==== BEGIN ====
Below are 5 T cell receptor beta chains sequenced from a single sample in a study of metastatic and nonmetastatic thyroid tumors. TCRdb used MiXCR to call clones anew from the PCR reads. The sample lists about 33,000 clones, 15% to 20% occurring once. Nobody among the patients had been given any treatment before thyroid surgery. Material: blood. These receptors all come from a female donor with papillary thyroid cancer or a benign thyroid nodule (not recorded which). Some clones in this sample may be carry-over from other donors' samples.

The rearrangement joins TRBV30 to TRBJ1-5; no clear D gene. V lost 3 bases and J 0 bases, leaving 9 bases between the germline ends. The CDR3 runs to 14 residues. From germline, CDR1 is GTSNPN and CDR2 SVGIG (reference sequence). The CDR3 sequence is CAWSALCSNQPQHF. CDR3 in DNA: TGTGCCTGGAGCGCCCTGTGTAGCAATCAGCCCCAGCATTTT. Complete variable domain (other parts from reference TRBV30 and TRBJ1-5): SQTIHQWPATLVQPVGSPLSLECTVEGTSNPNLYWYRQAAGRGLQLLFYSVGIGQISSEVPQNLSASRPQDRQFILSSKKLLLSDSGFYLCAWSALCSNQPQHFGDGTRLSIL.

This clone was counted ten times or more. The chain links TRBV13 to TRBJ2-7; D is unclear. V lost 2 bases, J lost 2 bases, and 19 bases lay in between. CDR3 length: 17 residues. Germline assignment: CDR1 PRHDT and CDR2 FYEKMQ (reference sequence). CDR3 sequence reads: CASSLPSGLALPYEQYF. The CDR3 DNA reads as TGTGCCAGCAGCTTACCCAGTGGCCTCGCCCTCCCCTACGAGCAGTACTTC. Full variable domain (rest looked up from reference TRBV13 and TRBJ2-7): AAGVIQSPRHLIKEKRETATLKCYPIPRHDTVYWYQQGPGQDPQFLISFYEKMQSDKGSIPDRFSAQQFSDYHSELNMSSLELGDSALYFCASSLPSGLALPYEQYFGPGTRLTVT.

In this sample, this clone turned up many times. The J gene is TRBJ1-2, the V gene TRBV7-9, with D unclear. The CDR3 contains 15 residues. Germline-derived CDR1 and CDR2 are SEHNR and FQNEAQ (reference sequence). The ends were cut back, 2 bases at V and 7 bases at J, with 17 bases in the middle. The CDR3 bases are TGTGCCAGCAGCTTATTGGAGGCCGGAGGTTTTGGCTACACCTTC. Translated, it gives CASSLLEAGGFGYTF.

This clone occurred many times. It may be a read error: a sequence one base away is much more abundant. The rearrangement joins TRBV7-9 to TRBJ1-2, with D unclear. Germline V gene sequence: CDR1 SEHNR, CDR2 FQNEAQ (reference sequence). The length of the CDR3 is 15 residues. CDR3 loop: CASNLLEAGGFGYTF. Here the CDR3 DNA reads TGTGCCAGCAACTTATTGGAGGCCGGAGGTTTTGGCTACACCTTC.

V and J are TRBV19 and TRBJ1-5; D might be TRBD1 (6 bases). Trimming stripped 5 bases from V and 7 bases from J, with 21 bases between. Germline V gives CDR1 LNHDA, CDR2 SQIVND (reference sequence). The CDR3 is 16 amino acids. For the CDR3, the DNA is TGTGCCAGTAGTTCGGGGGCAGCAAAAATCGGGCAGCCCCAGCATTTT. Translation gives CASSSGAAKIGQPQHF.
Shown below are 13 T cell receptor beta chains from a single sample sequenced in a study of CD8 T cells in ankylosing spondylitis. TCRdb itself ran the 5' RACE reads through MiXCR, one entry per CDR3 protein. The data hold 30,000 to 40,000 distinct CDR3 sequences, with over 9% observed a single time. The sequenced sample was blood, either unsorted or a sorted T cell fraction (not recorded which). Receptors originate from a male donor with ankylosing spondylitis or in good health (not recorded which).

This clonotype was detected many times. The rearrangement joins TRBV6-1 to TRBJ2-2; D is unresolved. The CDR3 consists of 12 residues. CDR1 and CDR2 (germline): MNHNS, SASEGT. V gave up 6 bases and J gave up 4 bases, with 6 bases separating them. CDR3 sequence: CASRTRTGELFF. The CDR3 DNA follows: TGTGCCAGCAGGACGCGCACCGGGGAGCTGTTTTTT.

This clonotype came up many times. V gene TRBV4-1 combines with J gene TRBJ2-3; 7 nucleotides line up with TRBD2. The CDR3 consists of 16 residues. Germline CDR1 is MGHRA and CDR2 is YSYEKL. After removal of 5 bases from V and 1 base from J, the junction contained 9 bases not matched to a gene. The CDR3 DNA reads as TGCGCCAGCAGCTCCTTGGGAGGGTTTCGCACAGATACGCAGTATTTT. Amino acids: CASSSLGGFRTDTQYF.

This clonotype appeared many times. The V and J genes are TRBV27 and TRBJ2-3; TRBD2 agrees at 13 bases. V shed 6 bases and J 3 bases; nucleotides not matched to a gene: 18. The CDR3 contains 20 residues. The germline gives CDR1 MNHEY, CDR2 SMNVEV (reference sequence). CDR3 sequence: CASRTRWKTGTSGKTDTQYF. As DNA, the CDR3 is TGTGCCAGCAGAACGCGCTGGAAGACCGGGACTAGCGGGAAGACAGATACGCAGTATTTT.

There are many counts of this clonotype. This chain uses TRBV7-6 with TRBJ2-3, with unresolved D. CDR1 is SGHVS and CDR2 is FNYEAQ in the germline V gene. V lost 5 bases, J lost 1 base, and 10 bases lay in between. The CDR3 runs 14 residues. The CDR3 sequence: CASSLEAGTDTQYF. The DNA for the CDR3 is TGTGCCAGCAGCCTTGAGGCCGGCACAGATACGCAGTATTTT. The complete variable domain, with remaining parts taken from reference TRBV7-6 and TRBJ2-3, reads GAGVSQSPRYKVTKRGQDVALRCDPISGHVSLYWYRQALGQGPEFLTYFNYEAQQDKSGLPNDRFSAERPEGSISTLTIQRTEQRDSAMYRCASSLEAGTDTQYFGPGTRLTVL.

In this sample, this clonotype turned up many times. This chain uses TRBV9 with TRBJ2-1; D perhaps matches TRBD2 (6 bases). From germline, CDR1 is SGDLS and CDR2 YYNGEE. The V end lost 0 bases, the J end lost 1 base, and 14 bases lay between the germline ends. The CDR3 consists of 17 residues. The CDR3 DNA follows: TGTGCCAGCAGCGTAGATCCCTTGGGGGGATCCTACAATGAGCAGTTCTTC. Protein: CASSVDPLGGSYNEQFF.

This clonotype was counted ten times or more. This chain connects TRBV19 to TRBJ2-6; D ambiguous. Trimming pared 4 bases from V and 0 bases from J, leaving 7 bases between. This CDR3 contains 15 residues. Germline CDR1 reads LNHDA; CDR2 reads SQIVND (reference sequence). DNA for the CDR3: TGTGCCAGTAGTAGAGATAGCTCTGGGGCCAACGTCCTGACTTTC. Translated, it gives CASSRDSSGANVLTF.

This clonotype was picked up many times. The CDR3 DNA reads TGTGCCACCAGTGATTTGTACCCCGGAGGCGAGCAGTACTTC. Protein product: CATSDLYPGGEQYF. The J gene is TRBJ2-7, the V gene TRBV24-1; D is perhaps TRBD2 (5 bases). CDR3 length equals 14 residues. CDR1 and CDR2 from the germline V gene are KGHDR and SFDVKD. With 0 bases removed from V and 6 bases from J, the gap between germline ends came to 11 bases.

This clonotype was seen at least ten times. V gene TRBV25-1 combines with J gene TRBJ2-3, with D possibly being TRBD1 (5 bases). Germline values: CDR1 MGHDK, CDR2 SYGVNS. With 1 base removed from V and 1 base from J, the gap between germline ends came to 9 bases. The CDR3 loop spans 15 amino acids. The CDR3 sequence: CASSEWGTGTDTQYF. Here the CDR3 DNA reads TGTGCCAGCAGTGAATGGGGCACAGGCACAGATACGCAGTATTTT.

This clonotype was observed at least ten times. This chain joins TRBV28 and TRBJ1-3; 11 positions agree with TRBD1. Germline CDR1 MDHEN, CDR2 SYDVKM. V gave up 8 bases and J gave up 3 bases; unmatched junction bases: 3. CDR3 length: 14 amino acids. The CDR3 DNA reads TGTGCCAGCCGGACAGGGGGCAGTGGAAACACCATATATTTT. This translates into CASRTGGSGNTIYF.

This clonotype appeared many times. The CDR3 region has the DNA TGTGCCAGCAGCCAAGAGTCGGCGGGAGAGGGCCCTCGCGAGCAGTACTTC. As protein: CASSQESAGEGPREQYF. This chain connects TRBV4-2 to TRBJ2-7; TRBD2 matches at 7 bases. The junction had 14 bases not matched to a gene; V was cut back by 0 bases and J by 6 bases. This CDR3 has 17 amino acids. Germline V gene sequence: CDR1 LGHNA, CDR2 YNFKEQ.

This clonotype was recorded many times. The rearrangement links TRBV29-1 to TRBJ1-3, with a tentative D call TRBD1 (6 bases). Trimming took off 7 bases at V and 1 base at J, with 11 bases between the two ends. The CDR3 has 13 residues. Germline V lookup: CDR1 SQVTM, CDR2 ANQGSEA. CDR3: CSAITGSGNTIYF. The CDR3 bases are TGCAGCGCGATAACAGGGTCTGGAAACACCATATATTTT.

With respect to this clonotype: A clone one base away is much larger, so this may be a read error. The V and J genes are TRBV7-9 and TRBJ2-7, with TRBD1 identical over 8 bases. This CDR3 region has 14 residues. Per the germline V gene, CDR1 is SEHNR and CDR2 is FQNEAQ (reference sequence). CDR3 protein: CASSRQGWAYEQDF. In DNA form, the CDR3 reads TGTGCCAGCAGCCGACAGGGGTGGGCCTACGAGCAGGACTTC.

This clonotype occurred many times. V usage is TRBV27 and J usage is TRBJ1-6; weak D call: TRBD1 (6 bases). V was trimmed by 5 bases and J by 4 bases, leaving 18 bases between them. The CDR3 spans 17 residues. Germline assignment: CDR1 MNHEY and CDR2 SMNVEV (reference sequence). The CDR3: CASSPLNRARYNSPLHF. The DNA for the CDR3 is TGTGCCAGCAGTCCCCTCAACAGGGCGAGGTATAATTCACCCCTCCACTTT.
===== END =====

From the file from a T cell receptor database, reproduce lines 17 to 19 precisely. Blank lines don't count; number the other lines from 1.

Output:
This clonotype appeared many times. The CDR3 region has the DNA TGTGCCAGCAGCCAAGAGTCGGCGGGAGAGGGCCCTCGCGAGCAGTACTTC. As protein: CASSQESAGEGPREQYF. This chain connects TRBV4-2 to TRBJ2-7; TRBD2 matches at 7 bases. The junction had 14 bases not matched to a gene; V was cut back by 0 bases and J by 6 bases. This CDR3 has 17 amino acids. Germline V gene sequence: CDR1 LGHNA, CDR2 YNFKEQ.

This clonotype was recorded many times. The rearrangement links TRBV29-1 to TRBJ1-3, with a tentative D call TRBD1 (6 bases). Trimming took off 7 bases at V and 1 base at J, with 11 bases between the two ends. The CDR3 has 13 residues. Germline V lookup: CDR1 SQVTM, CDR2 ANQGSEA. CDR3: CSAITGSGNTIYF. The CDR3 bases are TGCAGCGCGATAACAGGGTCTGGAAACACCATATATTTT.

With respect to this clonotype: A clone one base away is much larger, so this may be a read error. The V and J genes are TRBV7-9 and TRBJ2-7, with TRBD1 identical over 8 bases. This CDR3 region has 14 residues. Per the germline V gene, CDR1 is SEHNR and CDR2 is FQNEAQ (reference sequence). CDR3 protein: CASSRQGWAYEQDF. In DNA form, the CDR3 reads TGTGCCAGCAGCCGACAGGGGTGGGCCTACGAGCAGGACTTC.